Created on Thursday, 27 March 2008 07:44
Last Updated on Thursday, 27 March 2008 07:44
By Barry Simpson
At long last there is the beginning at least of an effective community response to the urgency of reduced liquid fuel availability and the corresponding increase in cost of that commodity. The interest in municipalities in this issue as evidenced by broad general support, including financial support in Warren, of the Carbon Shredders initiative was disparaged last week by Marie Leotta in her opinion article "Support ideas with ingenuity."
The fact that energy conservation is a commonly shared objective among Valley townspeople, including town officials, should not surprise anyone. Warren, for instance, has nine large heated buildings and a fleet of large vehicles that with a heightened awareness of the principles of energy conservation can be operated and maintained in a manner that will save the taxpayers many times the $600 appropriated for this purpose at Town Meeting.
This is perhaps one reason why two members of the Warren Select Board and numerous other town officials attended the Carbon Shredders' inaugural event at the Big Picture last week. One of the most exciting revelations from that event was that in this region there is now broad public support for the concepts of energy conservation and conversion of natural energy into useful electricity.
When the need for designed solutions in support of these concepts first manifested itself locally in the mid-1970s and 80s the response was profound and had a nationwide and in several instances a worldwide impact. But at that time it was largely the separate efforts of individual tinkerers and dreamers working at a few specific locations that produced an extraordinary profusion of design and product solutions. An array of energy-related brainstorms became production firms that began operations at the Bobbin Mill in Warren.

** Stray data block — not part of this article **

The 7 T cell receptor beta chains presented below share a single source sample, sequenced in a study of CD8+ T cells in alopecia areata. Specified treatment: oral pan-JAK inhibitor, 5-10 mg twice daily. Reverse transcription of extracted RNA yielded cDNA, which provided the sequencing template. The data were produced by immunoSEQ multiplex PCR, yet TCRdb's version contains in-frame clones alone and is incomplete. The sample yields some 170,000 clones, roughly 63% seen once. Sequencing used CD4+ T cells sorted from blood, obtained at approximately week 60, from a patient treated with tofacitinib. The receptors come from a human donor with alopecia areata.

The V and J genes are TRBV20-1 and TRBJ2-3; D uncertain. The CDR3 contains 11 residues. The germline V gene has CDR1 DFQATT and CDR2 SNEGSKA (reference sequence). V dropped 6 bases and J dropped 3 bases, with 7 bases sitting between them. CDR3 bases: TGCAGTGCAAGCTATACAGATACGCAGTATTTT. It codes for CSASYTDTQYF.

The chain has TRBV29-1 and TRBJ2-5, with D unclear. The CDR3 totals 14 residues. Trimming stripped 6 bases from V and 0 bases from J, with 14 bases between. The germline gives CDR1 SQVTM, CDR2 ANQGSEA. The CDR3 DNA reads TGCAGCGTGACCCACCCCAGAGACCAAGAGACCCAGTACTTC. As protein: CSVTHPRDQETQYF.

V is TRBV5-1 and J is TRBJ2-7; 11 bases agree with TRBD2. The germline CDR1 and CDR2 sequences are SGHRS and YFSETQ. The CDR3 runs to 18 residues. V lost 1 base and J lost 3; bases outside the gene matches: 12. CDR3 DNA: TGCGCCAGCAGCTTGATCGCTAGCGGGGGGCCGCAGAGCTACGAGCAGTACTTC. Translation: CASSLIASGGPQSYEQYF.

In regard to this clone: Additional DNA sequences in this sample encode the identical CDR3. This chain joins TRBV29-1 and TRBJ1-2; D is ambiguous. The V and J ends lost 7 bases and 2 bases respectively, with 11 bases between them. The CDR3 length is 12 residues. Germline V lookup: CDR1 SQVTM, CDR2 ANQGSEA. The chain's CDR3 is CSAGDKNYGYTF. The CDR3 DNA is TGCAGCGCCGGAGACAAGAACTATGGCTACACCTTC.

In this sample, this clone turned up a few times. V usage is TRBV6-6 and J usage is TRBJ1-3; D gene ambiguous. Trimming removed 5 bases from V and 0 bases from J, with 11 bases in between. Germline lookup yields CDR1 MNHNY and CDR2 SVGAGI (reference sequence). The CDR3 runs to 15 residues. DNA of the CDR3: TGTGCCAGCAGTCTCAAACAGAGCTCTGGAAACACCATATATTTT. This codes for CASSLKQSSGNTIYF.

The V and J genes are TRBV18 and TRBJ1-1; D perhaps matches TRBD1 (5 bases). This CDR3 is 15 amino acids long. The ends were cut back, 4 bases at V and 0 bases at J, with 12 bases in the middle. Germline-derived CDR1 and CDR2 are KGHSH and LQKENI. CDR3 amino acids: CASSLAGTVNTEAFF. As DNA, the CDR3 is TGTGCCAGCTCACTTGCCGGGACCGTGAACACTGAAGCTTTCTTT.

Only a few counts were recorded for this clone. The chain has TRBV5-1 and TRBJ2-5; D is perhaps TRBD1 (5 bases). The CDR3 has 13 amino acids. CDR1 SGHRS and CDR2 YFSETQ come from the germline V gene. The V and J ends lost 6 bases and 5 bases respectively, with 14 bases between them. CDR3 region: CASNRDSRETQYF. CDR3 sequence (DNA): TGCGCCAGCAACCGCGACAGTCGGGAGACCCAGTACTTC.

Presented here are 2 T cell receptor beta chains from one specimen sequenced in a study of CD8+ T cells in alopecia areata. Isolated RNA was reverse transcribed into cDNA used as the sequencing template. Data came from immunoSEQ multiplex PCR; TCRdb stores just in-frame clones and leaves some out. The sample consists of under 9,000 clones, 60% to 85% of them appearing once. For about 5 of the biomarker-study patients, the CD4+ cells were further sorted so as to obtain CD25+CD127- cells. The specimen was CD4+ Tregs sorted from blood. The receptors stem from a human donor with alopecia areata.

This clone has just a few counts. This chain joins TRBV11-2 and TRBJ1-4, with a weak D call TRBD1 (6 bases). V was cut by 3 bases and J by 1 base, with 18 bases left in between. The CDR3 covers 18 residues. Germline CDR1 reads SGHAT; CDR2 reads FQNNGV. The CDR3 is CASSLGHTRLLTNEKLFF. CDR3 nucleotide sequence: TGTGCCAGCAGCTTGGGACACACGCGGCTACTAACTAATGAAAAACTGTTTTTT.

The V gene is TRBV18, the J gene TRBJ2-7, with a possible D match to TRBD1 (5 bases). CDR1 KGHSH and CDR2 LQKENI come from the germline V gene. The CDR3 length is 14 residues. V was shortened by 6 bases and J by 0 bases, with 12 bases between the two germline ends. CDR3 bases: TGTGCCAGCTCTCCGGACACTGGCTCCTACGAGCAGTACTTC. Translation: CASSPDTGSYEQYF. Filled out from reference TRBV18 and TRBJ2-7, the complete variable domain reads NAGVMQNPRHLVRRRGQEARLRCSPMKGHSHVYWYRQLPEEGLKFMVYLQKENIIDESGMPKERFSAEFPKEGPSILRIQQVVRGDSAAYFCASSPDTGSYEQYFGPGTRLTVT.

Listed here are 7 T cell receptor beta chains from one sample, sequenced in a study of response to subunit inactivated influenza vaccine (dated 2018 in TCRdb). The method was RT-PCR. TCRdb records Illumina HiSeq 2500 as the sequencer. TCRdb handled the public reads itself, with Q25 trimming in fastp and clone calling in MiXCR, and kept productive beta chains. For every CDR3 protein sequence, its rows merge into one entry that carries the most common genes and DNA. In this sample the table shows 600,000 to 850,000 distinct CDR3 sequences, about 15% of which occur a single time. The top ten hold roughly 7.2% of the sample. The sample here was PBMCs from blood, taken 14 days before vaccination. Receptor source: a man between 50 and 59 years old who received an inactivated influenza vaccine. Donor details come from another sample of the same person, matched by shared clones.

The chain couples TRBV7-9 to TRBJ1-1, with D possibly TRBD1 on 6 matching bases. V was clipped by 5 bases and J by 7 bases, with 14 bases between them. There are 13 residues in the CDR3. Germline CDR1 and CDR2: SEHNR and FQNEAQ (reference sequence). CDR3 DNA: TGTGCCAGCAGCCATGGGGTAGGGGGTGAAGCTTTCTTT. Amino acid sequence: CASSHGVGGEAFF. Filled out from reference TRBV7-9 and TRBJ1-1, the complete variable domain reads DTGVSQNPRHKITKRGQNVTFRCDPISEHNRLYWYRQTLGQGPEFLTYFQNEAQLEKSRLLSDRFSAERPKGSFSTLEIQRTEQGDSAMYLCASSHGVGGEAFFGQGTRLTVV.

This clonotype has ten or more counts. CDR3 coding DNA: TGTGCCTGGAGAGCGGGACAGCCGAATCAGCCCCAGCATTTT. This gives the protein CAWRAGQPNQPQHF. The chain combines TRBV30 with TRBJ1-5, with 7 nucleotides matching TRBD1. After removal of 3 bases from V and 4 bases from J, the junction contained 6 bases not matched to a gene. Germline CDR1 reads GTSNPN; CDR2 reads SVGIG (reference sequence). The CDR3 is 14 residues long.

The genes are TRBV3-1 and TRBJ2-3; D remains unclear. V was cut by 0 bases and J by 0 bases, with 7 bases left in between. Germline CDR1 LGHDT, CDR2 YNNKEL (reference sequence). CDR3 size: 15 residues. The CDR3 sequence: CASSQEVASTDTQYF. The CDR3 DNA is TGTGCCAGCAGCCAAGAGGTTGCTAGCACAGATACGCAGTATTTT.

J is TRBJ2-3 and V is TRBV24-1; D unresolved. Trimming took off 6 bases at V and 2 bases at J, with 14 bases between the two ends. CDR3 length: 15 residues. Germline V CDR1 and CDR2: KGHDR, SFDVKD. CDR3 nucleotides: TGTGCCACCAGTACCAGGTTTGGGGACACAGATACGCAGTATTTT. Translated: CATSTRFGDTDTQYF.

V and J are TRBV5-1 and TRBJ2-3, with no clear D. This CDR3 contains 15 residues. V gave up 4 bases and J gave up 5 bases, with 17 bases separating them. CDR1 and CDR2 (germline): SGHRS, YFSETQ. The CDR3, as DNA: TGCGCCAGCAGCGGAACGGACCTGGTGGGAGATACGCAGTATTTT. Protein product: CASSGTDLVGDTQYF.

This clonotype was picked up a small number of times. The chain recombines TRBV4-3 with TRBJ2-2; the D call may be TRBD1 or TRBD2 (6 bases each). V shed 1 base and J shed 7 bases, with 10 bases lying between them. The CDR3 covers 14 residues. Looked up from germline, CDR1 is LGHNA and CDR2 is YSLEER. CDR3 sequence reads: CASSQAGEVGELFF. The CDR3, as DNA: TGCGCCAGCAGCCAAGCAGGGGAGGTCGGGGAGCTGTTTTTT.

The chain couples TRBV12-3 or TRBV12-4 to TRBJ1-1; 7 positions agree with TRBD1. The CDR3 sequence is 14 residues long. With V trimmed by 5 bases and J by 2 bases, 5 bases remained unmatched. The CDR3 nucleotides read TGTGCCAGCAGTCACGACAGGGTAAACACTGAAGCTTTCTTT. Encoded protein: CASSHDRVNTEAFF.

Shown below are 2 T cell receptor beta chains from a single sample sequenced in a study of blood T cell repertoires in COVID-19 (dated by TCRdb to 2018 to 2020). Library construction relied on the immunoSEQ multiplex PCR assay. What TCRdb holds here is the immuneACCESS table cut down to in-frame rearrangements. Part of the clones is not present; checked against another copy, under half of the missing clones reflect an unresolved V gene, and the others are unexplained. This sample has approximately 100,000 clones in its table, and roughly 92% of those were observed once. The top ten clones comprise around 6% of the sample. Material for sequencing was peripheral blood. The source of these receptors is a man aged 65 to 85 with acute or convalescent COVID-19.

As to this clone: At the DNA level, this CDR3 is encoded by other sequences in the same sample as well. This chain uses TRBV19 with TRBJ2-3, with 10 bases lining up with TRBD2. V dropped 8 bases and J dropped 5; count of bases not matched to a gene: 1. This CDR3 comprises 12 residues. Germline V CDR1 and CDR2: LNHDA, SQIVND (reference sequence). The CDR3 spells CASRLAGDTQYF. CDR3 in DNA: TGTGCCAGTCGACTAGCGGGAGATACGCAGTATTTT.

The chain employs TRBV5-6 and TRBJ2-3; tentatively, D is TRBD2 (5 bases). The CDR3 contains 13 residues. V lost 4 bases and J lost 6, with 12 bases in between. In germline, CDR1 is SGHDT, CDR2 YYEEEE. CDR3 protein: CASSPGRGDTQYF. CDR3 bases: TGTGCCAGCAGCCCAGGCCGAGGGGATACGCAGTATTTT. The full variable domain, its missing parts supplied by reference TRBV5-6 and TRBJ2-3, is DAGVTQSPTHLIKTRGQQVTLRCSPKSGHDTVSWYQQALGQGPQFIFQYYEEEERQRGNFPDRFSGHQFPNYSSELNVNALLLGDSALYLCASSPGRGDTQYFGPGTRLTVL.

Among the paragons of applied ingenuity at the Mill were Vermont Iron Stove and Vermont Castings introducing high-quality airtight wood-burning stoves, North Wind Power (now part of DESC) producing multimodal energy systems for remote locations, Controlled Energy Corporation (now part of Bosch) importing and converting on-demand hot water heating systems, Lincoln Plastics (now Bast and Rood Architects) producing Clivus Multrum composting toilets, and Dirt Road Company making Comfort Shade operable window insulation systems.
Concurrent with these endeavors the Dimetrodon active solar, wind and wood-heated residential project in Warren spun off the energy-oriented architectural firms of William Maclay and Sanford and Strauss, and energy pioneers Richard Travers, Sucosh Norton and Jito Coleman, among others.
And at the same time the passive solar Anthos Association residential complex in Waitsfield spawned energy-efficient building designers Charlie Hosford, Bill Gallup, John Hausner and Tomas Amsler, and energy theorist Alan Tompkins.
But in the current retake it is apparent that the major initiative in The Valley will come not from people acting as individual entrepreneurs or as "watchdogs," to use Ms. Leotta's term, but voluntarily in numerous small groups, coordinated by organizations like Carbon Shredders, funded for the most part by corporate and foundation sponsorship, and in small part by municipal assistance. Of course there are several new entrants in the energy conservation realm, including House Needs, Freeaire and Verilux, as well as the Yestermorrow School and numerous designers and builders conversant in energy-efficient construction.
But the real promise of the recently initiated Carbon Shredders' endeavor,
and the seasoned efforts of the Mad River Sustainability Group, is that our whole community will undertake the challenging task of meeting the energy crisis head on, and will become a model for other rural communities to aspire to. Our state has taken some very positive steps in this direction, and it is even possible that our federal establishment, which has been pushing the snooze button in regard to energy availability and cost ever since the Reagan administration, will eventually be forced to wake up and smell the roses, one of which will be sprouting here in the Mad River Valley.
Simpson lives in Warren and is a member of the Warren Select Board.